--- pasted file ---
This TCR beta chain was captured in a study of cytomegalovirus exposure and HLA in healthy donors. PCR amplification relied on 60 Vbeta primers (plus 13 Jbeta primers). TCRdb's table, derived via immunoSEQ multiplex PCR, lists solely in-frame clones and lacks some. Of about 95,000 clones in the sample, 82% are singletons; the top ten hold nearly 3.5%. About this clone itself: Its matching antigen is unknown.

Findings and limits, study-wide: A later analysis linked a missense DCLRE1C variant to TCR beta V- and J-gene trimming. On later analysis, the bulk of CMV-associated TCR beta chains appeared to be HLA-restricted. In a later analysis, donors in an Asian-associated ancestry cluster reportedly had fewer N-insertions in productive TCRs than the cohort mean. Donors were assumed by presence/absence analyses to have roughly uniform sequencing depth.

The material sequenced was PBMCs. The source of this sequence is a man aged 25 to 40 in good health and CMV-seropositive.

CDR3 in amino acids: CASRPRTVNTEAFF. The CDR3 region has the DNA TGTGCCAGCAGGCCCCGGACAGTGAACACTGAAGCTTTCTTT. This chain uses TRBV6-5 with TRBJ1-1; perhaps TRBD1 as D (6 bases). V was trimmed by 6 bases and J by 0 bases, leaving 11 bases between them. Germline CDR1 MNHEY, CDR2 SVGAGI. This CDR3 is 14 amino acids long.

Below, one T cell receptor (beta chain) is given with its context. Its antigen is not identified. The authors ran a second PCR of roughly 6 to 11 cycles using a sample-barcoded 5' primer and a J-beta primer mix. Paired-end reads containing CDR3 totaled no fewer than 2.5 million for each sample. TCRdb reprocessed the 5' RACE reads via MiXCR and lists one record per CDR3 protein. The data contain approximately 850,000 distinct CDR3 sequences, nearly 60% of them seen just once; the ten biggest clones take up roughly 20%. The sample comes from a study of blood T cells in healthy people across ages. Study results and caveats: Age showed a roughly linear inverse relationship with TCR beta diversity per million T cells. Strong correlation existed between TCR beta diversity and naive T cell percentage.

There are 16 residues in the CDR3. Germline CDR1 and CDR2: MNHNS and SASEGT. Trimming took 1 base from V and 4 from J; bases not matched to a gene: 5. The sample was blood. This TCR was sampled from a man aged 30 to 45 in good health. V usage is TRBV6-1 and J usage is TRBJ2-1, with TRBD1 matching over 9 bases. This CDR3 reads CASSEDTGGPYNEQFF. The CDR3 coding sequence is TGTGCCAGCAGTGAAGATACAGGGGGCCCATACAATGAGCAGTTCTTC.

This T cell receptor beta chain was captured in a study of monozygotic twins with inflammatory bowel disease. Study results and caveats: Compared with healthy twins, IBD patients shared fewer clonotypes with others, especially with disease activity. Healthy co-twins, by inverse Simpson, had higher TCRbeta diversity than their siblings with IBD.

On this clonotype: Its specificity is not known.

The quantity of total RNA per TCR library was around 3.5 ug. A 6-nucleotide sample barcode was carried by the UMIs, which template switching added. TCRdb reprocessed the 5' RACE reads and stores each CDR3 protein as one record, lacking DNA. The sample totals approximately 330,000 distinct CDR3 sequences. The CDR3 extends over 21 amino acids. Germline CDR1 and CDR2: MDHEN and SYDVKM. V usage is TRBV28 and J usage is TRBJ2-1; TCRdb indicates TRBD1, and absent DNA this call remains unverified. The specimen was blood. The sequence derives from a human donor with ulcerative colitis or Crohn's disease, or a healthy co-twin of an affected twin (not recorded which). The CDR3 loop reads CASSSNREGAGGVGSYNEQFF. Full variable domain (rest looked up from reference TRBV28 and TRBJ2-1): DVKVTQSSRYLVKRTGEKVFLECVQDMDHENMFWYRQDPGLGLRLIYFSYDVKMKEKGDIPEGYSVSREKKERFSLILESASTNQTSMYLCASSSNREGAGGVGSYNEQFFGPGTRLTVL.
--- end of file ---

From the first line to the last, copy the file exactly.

This TCR beta chain was captured in a study of cytomegalovirus exposure and HLA in healthy donors. PCR amplification relied on 60 Vbeta primers (plus 13 Jbeta primers). TCRdb's table, derived via immunoSEQ multiplex PCR, lists solely in-frame clones and lacks some. Of about 95,000 clones in the sample, 82% are singletons; the top ten hold nearly 3.5%. About this clone itself: Its matching antigen is unknown.

Findings and limits, study-wide: A later analysis linked a missense DCLRE1C variant to TCR beta V- and J-gene trimming. On later analysis, the bulk of CMV-associated TCR beta chains appeared to be HLA-restricted. In a later analysis, donors in an Asian-associated ancestry cluster reportedly had fewer N-insertions in productive TCRs than the cohort mean. Donors were assumed by presence/absence analyses to have roughly uniform sequencing depth.

The material sequenced was PBMCs. The source of this sequence is a man aged 25 to 40 in good health and CMV-seropositive.

CDR3 in amino acids: CASRPRTVNTEAFF. The CDR3 region has the DNA TGTGCCAGCAGGCCCCGGACAGTGAACACTGAAGCTTTCTTT. This chain uses TRBV6-5 with TRBJ1-1; perhaps TRBD1 as D (6 bases). V was trimmed by 6 bases and J by 0 bases, leaving 11 bases between them. Germline CDR1 MNHEY, CDR2 SVGAGI. This CDR3 is 14 amino acids long.

Below, one T cell receptor (beta chain) is given with its context. Its antigen is not identified. The authors ran a second PCR of roughly 6 to 11 cycles using a sample-barcoded 5' primer and a J-beta primer mix. Paired-end reads containing CDR3 totaled no fewer than 2.5 million for each sample. TCRdb reprocessed the 5' RACE reads via MiXCR and lists one record per CDR3 protein. The data contain approximately 850,000 distinct CDR3 sequences, nearly 60% of them seen just once; the ten biggest clones take up roughly 20%. The sample comes from a study of blood T cells in healthy people across ages. Study results and caveats: Age showed a roughly linear inverse relationship with TCR beta diversity per million T cells. Strong correlation existed between TCR beta diversity and naive T cell percentage.

There are 16 residues in the CDR3. Germline CDR1 and CDR2: MNHNS and SASEGT. Trimming took 1 base from V and 4 from J; bases not matched to a gene: 5. The sample was blood. This TCR was sampled from a man aged 30 to 45 in good health. V usage is TRBV6-1 and J usage is TRBJ2-1, with TRBD1 matching over 9 bases. This CDR3 reads CASSEDTGGPYNEQFF. The CDR3 coding sequence is TGTGCCAGCAGTGAAGATACAGGGGGCCCATACAATGAGCAGTTCTTC.

This T cell receptor beta chain was captured in a study of monozygotic twins with inflammatory bowel disease. Study results and caveats: Compared with healthy twins, IBD patients shared fewer clonotypes with others, especially with disease activity. Healthy co-twins, by inverse Simpson, had higher TCRbeta diversity than their siblings with IBD.

On this clonotype: Its specificity is not known.

The quantity of total RNA per TCR library was around 3.5 ug. A 6-nucleotide sample barcode was carried by the UMIs, which template switching added. TCRdb reprocessed the 5' RACE reads and stores each CDR3 protein as one record, lacking DNA. The sample totals approximately 330,000 distinct CDR3 sequences. The CDR3 extends over 21 amino acids. Germline CDR1 and CDR2: MDHEN and SYDVKM. V usage is TRBV28 and J usage is TRBJ2-1; TCRdb indicates TRBD1, and absent DNA this call remains unverified. The specimen was blood. The sequence derives from a human donor with ulcerative colitis or Crohn's disease, or a healthy co-twin of an affected twin (not recorded which). The CDR3 loop reads CASSSNREGAGGVGSYNEQFF. Full variable domain (rest looked up from reference TRBV28 and TRBJ2-1): DVKVTQSSRYLVKRTGEKVFLECVQDMDHENMFWYRQDPGLGLRLIYFSYDVKMKEKGDIPEGYSVSREKKERFSLILESASTNQTSMYLCASSSNREGAGGVGSYNEQFFGPGTRLTVL.